Vietnam's largest port city plagued by severe lack of parking space

By Le Tan   March 30, 2024 | 03:00 pm PT
Hai Phong, one of Vietnam's five largest cities, has so little public parking space that many people leave their vehicles on sidewalks and even roads, blocking traffic.

On Sunday morning Ngo Anh Quyen of the city's An Duong District took his wife and children to a place near the Hai Phong Opera House in the downtown Hong Bang District for breakfast but had to struggle for over an hour to find a parking spot.

Roads running for more than five kilometers around the central flower garden -- Tran Hung Dao, Quang Trung, Nguyen Duc Canh, and Tran Phu -- where parking is allowed, were fully occupied.

A free 10,000-sq-m parking lot on Nguyen Duc Canh Street was also completely full.

The free parking lot on Nguyen Duc Canh Street is always overloaded. Photo by VnExpress/Le Tan

The free parking lot on Nguyen Duc Canh Street in Hai Phong is always overloaded. Photo by VnExpress/Le Tan

"It is not just weekends; parking in the city center is difficult always," Quyen says.

"Sometimes, when in a rush, I have to risk leaving my car in a no-parking zone."

A survey by the city Department of Transport found the seven downtown districts have 6,300 parking spots, of which 2,500 are temporary street and sidewalk spots.

The three central districts of Le Chan, Hong Bang and Ngo Quyen have 1,200 spots, which only meet 4% of demand.

Hai Phong, Vietnam's largest port city, has over 242,000 cars registered, 25,000 of them in the three central districts.

The number increases by 8-10% a year on average in the northern port city, one of Vietnam’s largest along with Hanoi, HCMC, Da Nang, and Can Tho.

Given the shortage of parking space, vehicle owners resort to parking on sidewalks and roads, blocking traffic and pedestrians.

In 2023 over 10,000 people were fined for parking violations, according to the city police.

In a meeting held to discuss building of parking lots on March 11, government agencies said vehicle owners do not want to pay for parking space.

Besides, the parking fees are too low, which dissuades investors, they said.

In 2017 parking cost VND20,000-40,000, while the maximum monthly tariff was VND3 million.

The traffic police admitted they do not strictly crack down on improper parking since they are sympathetic to the fact there is a lack of parking space in the city.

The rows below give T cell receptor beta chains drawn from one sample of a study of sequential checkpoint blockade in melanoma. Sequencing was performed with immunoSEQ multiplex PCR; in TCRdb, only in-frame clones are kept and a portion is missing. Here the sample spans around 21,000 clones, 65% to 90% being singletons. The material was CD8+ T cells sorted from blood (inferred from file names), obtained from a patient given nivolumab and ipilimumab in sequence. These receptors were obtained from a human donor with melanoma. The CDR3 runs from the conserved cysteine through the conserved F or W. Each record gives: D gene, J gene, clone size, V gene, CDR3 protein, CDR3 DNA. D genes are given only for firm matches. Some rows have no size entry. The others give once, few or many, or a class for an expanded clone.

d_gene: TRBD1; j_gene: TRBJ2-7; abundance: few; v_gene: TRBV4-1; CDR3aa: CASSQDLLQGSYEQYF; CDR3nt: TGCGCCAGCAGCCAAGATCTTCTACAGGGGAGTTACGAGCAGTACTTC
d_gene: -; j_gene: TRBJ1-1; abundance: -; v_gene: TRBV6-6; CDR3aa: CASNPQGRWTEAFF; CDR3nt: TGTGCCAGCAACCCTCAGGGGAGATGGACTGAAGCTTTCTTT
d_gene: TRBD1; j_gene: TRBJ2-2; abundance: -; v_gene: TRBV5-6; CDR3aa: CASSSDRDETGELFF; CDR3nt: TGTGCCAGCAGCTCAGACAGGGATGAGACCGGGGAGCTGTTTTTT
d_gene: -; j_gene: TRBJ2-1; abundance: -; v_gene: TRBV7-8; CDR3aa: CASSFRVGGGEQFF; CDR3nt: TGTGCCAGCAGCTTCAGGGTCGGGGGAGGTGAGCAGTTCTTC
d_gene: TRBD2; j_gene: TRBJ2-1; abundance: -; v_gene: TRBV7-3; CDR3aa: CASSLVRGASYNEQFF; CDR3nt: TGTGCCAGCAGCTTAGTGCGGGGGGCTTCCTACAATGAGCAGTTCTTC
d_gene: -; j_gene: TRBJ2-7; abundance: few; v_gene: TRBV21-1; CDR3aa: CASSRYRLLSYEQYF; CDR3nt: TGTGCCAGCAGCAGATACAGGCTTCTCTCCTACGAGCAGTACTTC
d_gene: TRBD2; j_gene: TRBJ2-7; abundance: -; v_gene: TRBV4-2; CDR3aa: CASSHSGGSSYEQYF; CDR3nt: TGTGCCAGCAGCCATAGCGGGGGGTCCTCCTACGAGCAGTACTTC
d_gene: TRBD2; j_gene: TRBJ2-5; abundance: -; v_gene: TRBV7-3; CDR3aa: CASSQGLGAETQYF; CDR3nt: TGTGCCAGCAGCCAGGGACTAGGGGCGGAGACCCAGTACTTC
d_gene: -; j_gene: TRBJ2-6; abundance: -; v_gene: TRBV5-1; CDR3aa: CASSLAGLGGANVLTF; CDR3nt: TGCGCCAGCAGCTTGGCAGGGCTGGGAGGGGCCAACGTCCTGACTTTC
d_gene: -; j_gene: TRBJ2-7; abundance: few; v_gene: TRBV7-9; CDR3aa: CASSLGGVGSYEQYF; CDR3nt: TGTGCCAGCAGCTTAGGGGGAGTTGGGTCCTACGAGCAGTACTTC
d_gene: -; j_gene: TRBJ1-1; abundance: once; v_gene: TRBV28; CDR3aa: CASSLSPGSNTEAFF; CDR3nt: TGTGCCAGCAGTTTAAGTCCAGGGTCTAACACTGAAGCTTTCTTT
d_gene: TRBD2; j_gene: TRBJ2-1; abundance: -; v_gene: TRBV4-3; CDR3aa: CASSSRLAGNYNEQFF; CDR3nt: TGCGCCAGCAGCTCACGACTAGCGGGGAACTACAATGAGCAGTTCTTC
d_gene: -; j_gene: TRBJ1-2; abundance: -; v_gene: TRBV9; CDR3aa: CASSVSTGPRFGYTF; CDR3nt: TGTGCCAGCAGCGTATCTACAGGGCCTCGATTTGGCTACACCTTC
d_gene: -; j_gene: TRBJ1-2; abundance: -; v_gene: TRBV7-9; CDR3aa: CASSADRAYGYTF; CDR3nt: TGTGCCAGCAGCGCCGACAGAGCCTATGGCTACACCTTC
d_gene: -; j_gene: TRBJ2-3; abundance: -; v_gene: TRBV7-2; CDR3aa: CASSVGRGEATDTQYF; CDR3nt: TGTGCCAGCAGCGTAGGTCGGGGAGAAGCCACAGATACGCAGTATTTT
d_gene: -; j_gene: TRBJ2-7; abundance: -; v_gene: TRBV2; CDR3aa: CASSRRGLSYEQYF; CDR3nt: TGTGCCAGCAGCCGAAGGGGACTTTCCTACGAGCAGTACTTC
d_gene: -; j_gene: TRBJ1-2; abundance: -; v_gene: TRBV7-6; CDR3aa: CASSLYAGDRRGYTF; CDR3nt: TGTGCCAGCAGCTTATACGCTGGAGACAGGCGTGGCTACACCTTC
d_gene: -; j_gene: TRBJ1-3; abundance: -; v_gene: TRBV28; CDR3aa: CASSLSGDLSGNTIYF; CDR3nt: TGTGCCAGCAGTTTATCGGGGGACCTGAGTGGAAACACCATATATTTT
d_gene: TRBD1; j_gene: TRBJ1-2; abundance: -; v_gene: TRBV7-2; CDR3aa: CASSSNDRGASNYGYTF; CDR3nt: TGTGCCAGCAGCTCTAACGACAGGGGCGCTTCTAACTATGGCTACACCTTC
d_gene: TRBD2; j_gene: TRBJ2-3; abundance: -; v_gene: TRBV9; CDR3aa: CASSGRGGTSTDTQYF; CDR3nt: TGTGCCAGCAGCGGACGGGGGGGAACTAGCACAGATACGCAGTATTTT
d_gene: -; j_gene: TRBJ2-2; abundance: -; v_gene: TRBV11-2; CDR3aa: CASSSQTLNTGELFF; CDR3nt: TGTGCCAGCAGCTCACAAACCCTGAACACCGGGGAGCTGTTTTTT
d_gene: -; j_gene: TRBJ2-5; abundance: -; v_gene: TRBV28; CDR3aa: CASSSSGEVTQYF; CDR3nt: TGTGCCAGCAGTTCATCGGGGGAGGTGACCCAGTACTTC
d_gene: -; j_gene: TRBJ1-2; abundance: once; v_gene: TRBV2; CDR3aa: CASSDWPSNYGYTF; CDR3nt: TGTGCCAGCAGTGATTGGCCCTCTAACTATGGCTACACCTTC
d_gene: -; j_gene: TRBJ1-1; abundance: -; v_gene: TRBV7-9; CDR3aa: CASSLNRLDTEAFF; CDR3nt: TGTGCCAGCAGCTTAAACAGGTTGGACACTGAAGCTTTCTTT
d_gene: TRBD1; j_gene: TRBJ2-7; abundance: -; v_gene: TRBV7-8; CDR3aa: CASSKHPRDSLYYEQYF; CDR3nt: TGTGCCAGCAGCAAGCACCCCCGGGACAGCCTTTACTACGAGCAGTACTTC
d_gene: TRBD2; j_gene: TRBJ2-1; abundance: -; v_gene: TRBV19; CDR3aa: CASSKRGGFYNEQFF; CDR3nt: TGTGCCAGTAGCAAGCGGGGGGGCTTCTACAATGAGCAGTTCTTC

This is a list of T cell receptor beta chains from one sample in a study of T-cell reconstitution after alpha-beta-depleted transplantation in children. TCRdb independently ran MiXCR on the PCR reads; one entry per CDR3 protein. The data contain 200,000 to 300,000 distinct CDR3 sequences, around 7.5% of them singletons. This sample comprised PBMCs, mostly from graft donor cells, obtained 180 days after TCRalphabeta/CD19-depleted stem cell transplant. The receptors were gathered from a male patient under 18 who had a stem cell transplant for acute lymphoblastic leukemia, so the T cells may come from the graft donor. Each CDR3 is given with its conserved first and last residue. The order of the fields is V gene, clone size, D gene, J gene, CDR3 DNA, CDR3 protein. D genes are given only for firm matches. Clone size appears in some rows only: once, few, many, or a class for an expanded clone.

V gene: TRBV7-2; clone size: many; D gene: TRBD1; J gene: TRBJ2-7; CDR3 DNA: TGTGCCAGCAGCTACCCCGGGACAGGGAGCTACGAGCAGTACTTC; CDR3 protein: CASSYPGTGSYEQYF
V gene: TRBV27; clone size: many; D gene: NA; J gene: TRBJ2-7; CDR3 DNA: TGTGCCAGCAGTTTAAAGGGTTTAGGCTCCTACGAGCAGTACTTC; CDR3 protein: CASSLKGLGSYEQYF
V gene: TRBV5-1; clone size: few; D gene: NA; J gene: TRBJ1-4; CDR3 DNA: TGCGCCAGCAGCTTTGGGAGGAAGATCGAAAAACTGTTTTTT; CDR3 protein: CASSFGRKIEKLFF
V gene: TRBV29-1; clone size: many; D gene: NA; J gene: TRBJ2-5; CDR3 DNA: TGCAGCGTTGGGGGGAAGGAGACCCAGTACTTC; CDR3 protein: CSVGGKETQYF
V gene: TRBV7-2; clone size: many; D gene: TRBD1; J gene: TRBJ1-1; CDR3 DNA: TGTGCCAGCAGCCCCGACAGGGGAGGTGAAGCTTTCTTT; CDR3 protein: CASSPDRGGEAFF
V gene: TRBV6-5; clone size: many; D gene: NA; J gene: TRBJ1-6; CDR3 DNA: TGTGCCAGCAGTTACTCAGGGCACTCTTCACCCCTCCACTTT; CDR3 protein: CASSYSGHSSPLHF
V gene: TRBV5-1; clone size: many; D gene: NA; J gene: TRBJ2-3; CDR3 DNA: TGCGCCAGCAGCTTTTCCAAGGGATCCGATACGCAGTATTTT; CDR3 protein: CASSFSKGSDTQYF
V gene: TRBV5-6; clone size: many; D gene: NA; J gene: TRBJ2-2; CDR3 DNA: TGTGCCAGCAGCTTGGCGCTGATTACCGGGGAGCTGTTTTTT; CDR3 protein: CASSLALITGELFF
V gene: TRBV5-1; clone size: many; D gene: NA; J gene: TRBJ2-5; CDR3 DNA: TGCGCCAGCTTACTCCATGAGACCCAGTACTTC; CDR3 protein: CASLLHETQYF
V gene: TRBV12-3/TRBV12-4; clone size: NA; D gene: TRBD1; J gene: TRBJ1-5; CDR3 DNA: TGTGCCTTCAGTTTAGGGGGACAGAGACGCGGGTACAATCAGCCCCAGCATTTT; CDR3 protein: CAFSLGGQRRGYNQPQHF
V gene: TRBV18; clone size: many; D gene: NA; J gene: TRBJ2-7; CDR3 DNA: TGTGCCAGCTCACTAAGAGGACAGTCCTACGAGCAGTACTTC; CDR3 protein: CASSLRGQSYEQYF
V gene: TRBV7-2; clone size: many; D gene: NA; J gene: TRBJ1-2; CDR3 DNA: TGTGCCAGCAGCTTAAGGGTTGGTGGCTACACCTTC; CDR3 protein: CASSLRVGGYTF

City chairman Nguyen Van Tung recently said that, from April 1, the police would impose the highest fines on people who park or stop their cars improperly in accident-prone areas and sidewalks.

A police officer places a ticket on a car parked on the sidewalk of Dien Bien Phu Street, Hong Bang District. Photo by VnExpress/Xuan Hoa

A police officer places a ticket on a car parked on the sidewalk of Dien Bien Phu Street, Hong Bang District, Hai Phong. Photo by VnExpress/Xuan Hoa

From April 1, 2025, cars cannot park on roads, especially in the city center, and can only stop to pick up and drop off people.

The city government has exhorted car owners to quickly renovate their houses to create parking space or rent spots at parking lots.

Businesses are encouraged to renovate and upgrade their facilities or collaborate with parking lots to ensure parking space for their customers.

New businesses must have enough place for their customers to park cars.

The administration has promised to simplify procedures to encourage investment in parking lots and called for the construction of underground and multi-story parking lots and the use of smart technologies to maximize land use.

Private parking lots are allowed to set their own prices to ensure profitable operations.

Tran Anh Dung, chairman of Otofun Hai Phong, a community of drivers, believes that building new parking lots and renovating houses require long-term plans and are costly.

"For now the city should review central areas for proper signage, possibly prohibiting parking at certain times to avoid congestion, and allowing partial sidewalk parking in central areas instead of just banning and fining."

On major automotive forums, car owners call for allowing parking on streets for a fee, saying this would increase the city's revenues and partially solve the parking problem.

Some cities like Hanoi, HCMC and Vung Tau allow cars to be parked on streets.

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